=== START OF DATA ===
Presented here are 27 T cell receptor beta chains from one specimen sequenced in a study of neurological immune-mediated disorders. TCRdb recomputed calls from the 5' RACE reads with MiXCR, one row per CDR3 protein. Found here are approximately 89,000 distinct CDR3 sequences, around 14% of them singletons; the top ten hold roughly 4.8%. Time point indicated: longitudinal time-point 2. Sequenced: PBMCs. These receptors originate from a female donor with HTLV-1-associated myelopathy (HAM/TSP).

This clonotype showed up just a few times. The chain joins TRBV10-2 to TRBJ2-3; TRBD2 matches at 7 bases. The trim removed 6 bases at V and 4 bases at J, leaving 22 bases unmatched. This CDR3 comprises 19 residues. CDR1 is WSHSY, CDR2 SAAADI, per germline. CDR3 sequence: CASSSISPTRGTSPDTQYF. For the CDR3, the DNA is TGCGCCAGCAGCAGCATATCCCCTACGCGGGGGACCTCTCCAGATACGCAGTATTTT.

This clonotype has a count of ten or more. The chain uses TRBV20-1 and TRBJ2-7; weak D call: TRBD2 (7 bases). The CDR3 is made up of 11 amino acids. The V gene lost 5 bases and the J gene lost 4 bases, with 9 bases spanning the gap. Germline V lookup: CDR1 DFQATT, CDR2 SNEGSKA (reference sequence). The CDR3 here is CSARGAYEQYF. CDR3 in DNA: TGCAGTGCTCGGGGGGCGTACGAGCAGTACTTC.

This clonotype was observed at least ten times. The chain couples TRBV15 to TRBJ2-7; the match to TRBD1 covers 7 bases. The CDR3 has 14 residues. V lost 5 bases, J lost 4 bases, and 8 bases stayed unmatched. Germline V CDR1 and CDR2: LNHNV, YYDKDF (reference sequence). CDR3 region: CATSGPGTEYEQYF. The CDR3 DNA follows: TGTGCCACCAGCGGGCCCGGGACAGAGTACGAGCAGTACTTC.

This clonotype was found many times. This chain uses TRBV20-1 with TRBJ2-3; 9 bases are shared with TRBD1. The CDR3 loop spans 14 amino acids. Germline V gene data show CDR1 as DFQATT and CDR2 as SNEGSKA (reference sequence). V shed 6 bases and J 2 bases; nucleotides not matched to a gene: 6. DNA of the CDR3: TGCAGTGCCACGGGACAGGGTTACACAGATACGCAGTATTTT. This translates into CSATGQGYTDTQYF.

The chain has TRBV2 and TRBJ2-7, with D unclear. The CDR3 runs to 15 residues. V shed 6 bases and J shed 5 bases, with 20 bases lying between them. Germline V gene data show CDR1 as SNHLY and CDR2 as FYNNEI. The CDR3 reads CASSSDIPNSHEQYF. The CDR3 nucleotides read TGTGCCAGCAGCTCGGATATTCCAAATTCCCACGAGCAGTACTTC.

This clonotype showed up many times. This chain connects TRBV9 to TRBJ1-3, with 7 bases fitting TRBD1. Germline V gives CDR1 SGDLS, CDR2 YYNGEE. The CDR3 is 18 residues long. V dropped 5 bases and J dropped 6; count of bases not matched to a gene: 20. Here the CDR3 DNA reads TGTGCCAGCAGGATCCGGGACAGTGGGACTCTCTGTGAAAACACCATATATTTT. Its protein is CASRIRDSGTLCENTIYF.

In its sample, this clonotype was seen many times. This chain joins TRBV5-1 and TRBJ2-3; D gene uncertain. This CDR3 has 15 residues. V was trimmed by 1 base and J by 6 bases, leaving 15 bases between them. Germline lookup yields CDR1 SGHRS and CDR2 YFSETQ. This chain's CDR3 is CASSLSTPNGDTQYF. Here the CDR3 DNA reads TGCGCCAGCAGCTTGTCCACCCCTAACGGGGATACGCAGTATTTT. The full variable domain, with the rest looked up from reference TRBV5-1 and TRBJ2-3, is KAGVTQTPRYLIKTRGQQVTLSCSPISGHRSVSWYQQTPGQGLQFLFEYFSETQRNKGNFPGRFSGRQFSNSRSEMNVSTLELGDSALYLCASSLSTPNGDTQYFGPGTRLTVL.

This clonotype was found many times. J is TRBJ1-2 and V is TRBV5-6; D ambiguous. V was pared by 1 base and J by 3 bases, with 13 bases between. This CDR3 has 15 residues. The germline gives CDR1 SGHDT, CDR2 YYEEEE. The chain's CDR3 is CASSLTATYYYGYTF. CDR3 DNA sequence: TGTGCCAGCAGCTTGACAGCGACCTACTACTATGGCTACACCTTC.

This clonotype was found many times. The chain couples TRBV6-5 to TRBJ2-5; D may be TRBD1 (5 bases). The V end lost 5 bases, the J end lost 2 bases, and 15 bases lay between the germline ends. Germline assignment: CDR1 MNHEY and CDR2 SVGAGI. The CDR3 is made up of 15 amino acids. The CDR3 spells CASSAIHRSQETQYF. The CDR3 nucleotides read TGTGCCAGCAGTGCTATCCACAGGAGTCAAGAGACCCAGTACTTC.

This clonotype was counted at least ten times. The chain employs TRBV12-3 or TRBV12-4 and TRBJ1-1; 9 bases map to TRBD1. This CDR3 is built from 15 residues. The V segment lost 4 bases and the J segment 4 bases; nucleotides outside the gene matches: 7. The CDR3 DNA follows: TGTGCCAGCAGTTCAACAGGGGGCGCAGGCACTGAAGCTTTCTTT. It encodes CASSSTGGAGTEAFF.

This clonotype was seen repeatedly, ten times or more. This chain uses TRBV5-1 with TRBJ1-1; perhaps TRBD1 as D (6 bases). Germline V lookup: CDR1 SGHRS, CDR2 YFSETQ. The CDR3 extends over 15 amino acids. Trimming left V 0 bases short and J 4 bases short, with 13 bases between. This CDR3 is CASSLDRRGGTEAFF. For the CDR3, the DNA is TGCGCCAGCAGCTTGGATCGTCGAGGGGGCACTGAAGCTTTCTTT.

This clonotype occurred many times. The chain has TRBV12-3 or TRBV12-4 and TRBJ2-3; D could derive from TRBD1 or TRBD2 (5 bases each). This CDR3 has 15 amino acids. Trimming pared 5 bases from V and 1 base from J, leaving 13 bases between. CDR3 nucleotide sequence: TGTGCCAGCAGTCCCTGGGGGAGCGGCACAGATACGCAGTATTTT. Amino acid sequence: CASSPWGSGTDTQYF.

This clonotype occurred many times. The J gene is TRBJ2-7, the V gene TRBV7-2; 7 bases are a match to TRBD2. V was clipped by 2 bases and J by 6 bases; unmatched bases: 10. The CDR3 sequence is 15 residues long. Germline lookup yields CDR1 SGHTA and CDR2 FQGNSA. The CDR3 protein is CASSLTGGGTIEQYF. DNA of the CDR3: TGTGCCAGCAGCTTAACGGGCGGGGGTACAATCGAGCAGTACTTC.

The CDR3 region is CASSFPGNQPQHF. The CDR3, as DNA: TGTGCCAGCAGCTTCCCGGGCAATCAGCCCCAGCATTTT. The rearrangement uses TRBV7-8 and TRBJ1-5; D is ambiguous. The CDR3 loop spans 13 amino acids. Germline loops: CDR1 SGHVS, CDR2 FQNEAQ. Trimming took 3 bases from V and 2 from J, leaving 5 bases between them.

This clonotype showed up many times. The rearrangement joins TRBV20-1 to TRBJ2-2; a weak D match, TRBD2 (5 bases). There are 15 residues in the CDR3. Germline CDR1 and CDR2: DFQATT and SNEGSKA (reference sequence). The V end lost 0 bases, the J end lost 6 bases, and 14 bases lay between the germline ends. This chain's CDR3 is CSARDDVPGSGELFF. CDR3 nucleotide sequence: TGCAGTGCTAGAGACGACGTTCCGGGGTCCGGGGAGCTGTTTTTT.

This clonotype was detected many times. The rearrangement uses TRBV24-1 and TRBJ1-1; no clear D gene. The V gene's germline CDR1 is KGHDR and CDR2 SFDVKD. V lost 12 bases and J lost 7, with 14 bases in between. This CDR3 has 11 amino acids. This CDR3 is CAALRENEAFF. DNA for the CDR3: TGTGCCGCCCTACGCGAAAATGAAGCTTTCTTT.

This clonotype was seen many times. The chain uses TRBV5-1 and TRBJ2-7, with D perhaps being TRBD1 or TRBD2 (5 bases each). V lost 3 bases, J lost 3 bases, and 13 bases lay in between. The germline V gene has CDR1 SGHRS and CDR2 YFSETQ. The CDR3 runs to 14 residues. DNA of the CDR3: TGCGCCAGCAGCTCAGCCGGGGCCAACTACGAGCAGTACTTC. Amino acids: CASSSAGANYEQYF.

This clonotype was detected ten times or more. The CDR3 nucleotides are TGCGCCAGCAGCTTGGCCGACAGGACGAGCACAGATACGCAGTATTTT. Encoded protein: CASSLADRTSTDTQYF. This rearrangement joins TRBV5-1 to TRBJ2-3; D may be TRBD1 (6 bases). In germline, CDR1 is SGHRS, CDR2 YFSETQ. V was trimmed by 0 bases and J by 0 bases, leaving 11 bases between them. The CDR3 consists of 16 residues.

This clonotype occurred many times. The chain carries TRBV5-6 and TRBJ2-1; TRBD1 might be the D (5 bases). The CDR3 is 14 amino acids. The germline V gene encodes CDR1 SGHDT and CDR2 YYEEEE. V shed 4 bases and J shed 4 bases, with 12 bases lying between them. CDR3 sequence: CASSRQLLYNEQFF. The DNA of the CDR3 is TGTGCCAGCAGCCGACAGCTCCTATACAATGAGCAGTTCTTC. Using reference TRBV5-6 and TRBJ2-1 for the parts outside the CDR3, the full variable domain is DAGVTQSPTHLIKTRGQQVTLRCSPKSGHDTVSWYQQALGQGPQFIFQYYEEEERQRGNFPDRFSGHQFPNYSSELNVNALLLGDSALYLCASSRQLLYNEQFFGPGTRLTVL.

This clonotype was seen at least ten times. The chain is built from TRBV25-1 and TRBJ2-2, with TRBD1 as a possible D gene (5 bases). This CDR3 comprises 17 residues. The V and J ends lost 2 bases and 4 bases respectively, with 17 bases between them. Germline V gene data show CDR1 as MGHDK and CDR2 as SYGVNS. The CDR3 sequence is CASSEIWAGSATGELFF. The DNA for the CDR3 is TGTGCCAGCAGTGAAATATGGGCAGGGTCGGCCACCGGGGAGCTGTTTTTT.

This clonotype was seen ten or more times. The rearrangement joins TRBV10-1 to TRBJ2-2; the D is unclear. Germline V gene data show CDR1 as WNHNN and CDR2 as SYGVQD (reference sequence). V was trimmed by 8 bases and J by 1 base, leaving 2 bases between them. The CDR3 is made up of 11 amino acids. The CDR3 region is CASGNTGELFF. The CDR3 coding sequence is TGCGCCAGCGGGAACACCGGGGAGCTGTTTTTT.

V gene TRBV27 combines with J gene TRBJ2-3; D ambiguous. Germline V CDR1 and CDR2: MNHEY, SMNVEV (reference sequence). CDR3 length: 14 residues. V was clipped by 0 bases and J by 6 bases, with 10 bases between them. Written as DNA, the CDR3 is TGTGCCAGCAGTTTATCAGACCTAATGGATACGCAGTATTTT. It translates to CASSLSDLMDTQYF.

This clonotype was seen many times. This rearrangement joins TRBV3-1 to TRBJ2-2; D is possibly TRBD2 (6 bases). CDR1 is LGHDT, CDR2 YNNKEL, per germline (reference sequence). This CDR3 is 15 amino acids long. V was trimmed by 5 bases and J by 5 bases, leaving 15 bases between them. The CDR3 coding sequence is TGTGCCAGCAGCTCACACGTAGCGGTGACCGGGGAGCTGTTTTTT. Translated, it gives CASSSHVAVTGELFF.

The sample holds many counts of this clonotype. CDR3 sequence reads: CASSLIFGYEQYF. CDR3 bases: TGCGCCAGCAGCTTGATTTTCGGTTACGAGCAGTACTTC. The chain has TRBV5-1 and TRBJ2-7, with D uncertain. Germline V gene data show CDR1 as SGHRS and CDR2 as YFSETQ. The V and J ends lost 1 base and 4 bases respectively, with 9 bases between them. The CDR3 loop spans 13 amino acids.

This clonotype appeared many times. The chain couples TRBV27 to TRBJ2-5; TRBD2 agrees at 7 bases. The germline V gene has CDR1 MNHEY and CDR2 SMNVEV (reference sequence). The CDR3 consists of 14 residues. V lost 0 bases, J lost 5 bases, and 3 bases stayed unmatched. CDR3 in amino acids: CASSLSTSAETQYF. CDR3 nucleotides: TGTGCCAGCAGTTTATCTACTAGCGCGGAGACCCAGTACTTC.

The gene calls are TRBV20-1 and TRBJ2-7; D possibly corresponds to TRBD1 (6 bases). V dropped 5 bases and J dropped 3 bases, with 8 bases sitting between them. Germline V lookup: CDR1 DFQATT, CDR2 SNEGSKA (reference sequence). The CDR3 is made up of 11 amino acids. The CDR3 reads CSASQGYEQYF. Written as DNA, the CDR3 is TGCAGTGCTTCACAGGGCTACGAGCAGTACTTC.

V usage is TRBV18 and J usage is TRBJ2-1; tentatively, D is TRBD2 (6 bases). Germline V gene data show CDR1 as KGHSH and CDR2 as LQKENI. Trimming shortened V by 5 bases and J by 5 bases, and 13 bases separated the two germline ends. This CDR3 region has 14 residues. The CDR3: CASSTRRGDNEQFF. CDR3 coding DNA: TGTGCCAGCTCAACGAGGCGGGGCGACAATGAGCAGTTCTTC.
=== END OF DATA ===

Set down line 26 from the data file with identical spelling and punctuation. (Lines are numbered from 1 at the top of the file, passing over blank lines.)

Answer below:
This clonotype appeared many times. The chain couples TRBV27 to TRBJ2-5; TRBD2 agrees at 7 bases. The germline V gene has CDR1 MNHEY and CDR2 SMNVEV (reference sequence). The CDR3 consists of 14 residues. V lost 0 bases, J lost 5 bases, and 3 bases stayed unmatched. CDR3 in amino acids: CASSLSTSAETQYF. CDR3 nucleotides: TGTGCCAGCAGTTTATCTACTAGCGCGGAGACCCAGTACTTC.